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Retro Calcaneal Bursitis

Retro Calcaneal Bursitis

bursitisRetro calcaneal bursitis is a swelling of the bursa at the back of the calcaneus (heel bone). A bursa is a fluid-filled sac that acts as a cushion and a lubricant between tendons and muscles sliding over bone. Repetitive or over use of the ankle, by doing excessive walking, running, or jumping, can cause this bursa to become irritated and inflamed.

 

retro calcaneal bursitis –

anatomy

The retro calcaneal bursa can be found where the Achilles tendon inserts into the heel bone. This is an anatomical bursa (in other words it should be there and has not developed as a result of trauma). Its normal job is to allow the smooth movement of the Achilles against the heel bone. However if irritated it can swell and become painful.

Symptoms

The area between the Achilles tendon and the heel bone will be tender to the touch. The area will be warm and possible also red. The area will also look and feel swollen. The Achilles tendon should not itself feel sore, if it is see Achilles tendinitis.


Events that can cause retro calcaneal bursitis may include:

Poor biomechanics.

Hill running or stair climbing.

Overuse resulting from the natural lack of flexibility in the calf muscles.

Rapidly increasing mileage or speed.

Starting up too quickly after a layoff.

Trauma caused by sudden and/or hard contraction of the calf muscles when putting out extra effort such as in a final sprint.

Tight muscle groups in the back of the leg

Irritation from the heel counter of a sports shoe

Treatment

treatment in the acute phase

IF SYMPTOMS PERSISTS OR NUMBNESS/ DISCOLOURATION OF THE FOOT OCCURS CONSULT A MEDICAL PROFESSIONAL IMMEDIATELY.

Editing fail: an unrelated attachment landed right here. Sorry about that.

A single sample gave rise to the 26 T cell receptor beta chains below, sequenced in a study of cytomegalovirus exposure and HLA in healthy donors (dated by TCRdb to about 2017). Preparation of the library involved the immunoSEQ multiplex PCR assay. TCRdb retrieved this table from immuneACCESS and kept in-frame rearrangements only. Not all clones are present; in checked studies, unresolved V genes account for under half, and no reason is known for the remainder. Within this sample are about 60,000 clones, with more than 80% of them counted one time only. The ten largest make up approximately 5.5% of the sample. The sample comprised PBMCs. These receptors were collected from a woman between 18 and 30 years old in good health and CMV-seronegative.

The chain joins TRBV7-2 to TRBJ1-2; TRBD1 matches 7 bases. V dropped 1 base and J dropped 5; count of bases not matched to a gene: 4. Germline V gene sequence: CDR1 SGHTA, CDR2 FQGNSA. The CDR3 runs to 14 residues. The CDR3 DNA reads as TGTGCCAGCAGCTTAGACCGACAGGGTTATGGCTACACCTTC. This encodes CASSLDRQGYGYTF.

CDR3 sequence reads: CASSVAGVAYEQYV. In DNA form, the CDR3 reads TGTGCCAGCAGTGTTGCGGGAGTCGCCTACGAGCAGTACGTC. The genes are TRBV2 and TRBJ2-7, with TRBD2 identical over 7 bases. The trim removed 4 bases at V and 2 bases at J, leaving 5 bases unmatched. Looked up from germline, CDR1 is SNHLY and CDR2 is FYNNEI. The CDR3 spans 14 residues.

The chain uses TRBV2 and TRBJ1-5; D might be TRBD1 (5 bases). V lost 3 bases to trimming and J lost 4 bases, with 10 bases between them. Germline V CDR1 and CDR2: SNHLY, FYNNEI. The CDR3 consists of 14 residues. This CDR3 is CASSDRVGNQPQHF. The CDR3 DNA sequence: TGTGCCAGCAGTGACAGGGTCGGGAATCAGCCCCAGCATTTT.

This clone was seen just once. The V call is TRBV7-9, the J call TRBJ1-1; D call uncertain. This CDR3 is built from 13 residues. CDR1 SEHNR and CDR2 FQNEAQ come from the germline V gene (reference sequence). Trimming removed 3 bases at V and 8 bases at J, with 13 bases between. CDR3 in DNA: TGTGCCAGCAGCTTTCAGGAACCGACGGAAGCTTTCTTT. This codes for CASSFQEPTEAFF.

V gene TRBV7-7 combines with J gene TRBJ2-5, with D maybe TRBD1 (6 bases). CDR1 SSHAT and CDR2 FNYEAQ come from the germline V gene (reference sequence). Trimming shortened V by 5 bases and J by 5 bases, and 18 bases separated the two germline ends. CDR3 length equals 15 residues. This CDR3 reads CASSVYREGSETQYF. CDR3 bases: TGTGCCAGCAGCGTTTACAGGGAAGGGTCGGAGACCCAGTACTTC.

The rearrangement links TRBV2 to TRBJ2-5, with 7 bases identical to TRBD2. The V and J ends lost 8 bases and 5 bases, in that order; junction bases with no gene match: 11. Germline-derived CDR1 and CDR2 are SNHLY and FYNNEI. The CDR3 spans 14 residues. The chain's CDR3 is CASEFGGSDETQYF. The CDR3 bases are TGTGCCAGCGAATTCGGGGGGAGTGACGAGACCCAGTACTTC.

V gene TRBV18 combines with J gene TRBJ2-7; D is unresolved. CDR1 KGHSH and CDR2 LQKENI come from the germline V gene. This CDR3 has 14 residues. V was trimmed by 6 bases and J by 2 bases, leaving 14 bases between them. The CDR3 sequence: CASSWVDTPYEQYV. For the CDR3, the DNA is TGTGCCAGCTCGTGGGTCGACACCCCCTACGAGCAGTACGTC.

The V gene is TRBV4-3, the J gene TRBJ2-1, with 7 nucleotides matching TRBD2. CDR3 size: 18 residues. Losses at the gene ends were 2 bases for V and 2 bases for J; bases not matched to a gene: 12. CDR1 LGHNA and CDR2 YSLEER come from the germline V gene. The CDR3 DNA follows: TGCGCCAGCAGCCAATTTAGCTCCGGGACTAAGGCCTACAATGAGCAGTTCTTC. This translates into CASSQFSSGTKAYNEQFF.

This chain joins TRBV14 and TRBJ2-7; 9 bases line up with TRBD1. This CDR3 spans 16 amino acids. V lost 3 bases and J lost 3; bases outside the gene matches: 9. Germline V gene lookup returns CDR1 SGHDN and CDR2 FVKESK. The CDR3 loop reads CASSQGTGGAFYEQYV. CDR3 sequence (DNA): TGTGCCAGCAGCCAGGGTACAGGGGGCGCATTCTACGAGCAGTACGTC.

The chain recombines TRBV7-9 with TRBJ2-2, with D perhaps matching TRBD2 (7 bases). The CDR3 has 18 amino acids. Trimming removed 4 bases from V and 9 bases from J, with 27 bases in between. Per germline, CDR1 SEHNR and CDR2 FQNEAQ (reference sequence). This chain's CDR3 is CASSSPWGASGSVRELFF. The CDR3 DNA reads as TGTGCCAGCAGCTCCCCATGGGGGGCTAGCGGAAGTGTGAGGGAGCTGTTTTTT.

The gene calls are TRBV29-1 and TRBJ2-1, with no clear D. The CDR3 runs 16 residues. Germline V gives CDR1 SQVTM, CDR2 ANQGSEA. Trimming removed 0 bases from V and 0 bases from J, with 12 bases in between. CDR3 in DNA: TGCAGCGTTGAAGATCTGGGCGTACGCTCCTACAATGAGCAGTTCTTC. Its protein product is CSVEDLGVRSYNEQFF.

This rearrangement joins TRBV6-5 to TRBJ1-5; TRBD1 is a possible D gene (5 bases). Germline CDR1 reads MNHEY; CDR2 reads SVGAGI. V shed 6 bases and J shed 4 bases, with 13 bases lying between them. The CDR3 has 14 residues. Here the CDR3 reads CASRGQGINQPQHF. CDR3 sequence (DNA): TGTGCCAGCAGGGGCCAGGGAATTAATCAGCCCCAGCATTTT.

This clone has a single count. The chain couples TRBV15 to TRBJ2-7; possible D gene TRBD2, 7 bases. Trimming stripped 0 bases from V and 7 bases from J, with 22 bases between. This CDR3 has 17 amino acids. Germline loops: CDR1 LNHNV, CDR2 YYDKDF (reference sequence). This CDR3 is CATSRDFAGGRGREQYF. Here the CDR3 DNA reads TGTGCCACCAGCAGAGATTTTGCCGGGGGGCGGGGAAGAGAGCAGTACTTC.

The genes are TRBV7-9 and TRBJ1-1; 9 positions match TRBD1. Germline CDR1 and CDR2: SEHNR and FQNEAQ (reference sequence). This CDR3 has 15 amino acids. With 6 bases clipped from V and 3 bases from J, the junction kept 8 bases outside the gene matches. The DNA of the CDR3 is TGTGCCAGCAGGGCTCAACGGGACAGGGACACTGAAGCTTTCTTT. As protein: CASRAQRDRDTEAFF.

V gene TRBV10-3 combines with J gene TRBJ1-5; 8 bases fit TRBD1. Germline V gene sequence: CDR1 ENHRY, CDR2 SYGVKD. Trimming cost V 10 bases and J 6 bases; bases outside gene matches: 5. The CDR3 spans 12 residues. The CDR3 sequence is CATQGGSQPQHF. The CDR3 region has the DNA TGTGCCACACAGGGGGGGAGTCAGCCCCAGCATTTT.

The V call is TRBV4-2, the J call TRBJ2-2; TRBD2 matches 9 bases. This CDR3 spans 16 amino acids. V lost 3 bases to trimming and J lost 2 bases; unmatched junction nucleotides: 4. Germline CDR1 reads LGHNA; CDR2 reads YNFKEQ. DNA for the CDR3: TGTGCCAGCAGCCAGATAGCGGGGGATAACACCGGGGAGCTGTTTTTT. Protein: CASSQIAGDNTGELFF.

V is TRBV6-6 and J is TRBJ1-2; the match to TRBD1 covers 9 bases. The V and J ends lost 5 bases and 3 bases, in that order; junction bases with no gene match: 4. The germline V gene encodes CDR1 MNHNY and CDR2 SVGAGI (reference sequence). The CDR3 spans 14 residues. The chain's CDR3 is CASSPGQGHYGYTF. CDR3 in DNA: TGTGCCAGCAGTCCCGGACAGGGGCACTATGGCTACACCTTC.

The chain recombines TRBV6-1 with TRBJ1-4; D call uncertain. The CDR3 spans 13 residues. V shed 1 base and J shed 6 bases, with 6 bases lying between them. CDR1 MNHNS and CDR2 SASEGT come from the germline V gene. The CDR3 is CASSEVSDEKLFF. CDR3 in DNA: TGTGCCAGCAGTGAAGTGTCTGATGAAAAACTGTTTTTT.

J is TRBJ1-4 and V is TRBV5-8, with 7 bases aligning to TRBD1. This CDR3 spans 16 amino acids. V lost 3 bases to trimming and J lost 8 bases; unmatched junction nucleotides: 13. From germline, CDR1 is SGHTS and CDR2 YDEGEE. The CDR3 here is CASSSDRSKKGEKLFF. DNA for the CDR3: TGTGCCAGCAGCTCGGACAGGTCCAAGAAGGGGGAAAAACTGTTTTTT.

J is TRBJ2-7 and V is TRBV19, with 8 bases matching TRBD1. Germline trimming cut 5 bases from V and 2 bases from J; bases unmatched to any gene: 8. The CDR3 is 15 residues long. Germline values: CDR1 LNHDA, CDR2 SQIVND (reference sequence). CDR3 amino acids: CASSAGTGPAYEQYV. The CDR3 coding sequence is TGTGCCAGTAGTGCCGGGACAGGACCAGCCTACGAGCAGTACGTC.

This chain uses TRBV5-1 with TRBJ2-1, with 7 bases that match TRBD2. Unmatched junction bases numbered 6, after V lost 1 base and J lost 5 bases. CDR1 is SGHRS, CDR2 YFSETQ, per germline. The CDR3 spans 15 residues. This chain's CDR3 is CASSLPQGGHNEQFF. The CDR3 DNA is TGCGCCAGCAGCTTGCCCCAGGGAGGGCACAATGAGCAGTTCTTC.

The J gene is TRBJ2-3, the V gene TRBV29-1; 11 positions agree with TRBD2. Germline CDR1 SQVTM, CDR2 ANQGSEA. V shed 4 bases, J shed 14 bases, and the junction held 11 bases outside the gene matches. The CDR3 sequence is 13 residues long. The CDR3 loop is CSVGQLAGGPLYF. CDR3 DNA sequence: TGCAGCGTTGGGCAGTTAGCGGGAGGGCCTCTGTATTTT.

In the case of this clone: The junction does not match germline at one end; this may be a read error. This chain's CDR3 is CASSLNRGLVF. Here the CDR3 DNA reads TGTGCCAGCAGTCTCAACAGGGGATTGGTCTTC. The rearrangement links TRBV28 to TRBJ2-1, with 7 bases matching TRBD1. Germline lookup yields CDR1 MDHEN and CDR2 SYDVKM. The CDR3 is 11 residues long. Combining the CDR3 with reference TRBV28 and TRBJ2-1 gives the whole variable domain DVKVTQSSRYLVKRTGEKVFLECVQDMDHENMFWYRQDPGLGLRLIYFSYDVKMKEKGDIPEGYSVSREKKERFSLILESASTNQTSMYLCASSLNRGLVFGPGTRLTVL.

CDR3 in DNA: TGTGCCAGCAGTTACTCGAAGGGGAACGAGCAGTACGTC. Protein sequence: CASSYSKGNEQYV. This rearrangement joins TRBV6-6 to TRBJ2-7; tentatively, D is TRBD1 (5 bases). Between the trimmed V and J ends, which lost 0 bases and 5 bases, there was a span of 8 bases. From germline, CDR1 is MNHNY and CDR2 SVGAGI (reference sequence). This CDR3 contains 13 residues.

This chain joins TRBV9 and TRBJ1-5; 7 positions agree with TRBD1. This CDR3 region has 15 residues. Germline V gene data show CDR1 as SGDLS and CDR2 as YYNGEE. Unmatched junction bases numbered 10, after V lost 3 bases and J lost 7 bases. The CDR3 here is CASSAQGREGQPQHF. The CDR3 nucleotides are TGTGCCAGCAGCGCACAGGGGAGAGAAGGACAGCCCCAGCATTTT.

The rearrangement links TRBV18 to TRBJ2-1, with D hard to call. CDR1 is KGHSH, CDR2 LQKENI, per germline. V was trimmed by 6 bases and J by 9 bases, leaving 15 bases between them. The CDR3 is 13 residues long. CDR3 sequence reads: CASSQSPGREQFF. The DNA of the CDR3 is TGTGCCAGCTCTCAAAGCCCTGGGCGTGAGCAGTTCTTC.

Prevention

Remember, many retro calcaneal problems occur at contact phase of gait (when the foot hits the ground) due to increased biomechanical stress at this point. It is therefore vital to improve your biomechanics with orthotics designed for your chosen sport.

Golden rule- Don’t ignore the problem, it won’t go away!

The way we function biomechanically is predominantly controlled by genetics, its hereditary (runs in the family). The way you function is set and cannot be cured. What you can do however is control lower limb biomechanics by altering foot position during the contact phase of gait. This can only be done by wearing a good shoe (see our shoe guide) and with orthotics (foot beds).
This is the cheapest and most cost effective way for any athlete to reduce the risks of injury from occurring and from helping to prevent re-injury. Overall costs for the average athlete will run into pennies per mile/hour of sport.

Orthotics are designed to alter the biomechanics during the time the foot is on the ground. They are also used to provide increased shock absorbency working in harmony with the sport shoe worn.

Check your running shoes, are they worn, how long have you had them? Trainers used for running are designed to last at most about 750 miles. If you think you have done more mileage then replace them with a new pair. Read the running shoe page to get practical advice on running shoes.

Check the heel counter on the shoe. Is it too restrictive or too rigid. Usually the bursa is irritated by the frictional forces of poor biomechanics combined with an extrinsic component usually the shoes.

Returning to Activity

The goal of rehabilitation is to return you to your sport or activity as soon as is safely possible. If you return too soon you may worsen your injury, which could lead to permanent damage. Everyone recovers from injury at a different rate. Return to your activity is determined by how soon your heel recovers, not by how many days or weeks it has been since your injury occurred.

You may safely return to your sport or activity when, starting from the top of the list and progressing to the end, each of the following is true:

You have full range of motion in the injured leg compared to the uninjured leg.

You have full strength of the injured leg compared to the uninjured leg.

You can jog straight ahead without pain or limping.

You can sprint straight ahead without pain or limping.

You can do 45-degree cuts, first at half-speed, then at full-speed.

You can do 20-yard figures-of-eight, first at half-speed, then at full-speed.

You can do 90-degree cuts, first at half-speed, then at full-speed.

You can do 10-yard figures-of-eight, first at half-speed, then at full-speed.

You can jump on both legs without pain and you can jump on the injured leg without pain.